The assessment of our obligations and related performance periods requires significant management judgment. If an agreement contains research and development obligations, the relevant time period for the research and development phase is based on management estimates and could vary depending on the outcome of clinical trials and the regulatory approval process. Such changes could materially impact the revenue recognized, and as a result, management reviews the estimates related to the relevant time period of research and development on a quarterly basis. For the year ended December 31, 2014, 2013 and 2012 we recorded $5.5 million, $16.7 million and $0 of revenue from the transfer of intellectual property, respectively. For the year ended December 31, 2014, $5.0 million related to a milestone payment that TESARO, Inc. (“TESARO”) paid us under our license agreement with TESARO. For the year ended December 31, 2013, $12.5 million related to the sale of substantially all of our assets in the field of RNA interference to RXi Pharmaceuticals Corporation (“RXi”) and $3.8 million related to the rights granted to OAO Pharmsynthez (“Pharmsynthez”) for certain technologies. Refer to Note 4.
Revenue from milestone payments related to arrangements under which we have continuing performance obligations are recognized as Revenue from transfer of intellectual property upon achievement of the milestone only if all of the following conditions are met: the milestone payments are non-refundable; there was substantive uncertainty at the date of entering into the arrangement that the milestone would be achieved; the milestone is commensurate with either the vendor’s performance to achieve the milestone or the enhancement of the value of the delivered item by the vendor; the milestone relates solely to past performance; and the amount of the milestone is reasonable in relation to the effort expended or the risk associated with the achievement of the milestone. If any of these conditions are not met, the milestone payments are not considered to be substantive and are, therefore, deferred and recognized as Revenue from transfer of intellectual property over the term of the arrangement as we complete our performance obligations.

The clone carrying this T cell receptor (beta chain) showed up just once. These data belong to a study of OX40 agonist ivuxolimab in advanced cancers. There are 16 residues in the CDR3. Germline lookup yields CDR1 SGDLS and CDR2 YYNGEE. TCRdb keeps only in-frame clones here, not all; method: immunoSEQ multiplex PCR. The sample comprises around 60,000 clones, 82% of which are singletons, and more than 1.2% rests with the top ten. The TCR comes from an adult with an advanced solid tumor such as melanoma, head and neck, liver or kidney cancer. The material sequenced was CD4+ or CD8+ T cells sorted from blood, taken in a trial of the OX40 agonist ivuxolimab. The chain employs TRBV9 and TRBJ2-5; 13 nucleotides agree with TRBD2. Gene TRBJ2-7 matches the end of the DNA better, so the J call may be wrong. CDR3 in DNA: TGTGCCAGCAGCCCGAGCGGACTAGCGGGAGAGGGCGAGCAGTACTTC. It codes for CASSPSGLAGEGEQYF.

Total deferred revenue included in Accrued expenses and Other long-term liabilities was $6.7 million and $8.3 million at December 31, 2014 and 2013, respectively.
Allowance for doubtful accounts. We analyze accounts receivable balances by considering factors such as historical experience, customer credit worthiness, the age of the accounts receivable balances and current economic conditions and trends that may affect a customer’s ability to pay. The allowance for doubtful accounts is based on our assessment of the collectability of customer accounts. Our reported net loss is directly affected by our estimate of the collectability of accounts receivable. The amount of the allowance for doubtful accounts was $1.9 million and $1.9 million at December 31, 2014 and 2013, respectively.
Equity-based compensation. We measure the cost of employee services received in exchange for an award of equity instruments based on the grant-date fair value of the award. That cost is recognized in the Consolidated Statement of Operations over the period during which an employee is required to provide service in exchange for the award. We record excess tax benefits, realized from the exercise of stock options as a financing cash inflow rather than as a reduction of taxes paid in cash flow from operations. Equity-based compensation arrangements to non-employees are recorded at their fair value on the measurement date. The measurement of equity-based compensation to non-employees is subject to periodic adjustment as the underlying equity instruments vest. During the years ended December 31, 2014, 2013 and 2012, we recorded $14.8 million, $11.0 million and $5.1 million, respectively, of equity-based compensation expense.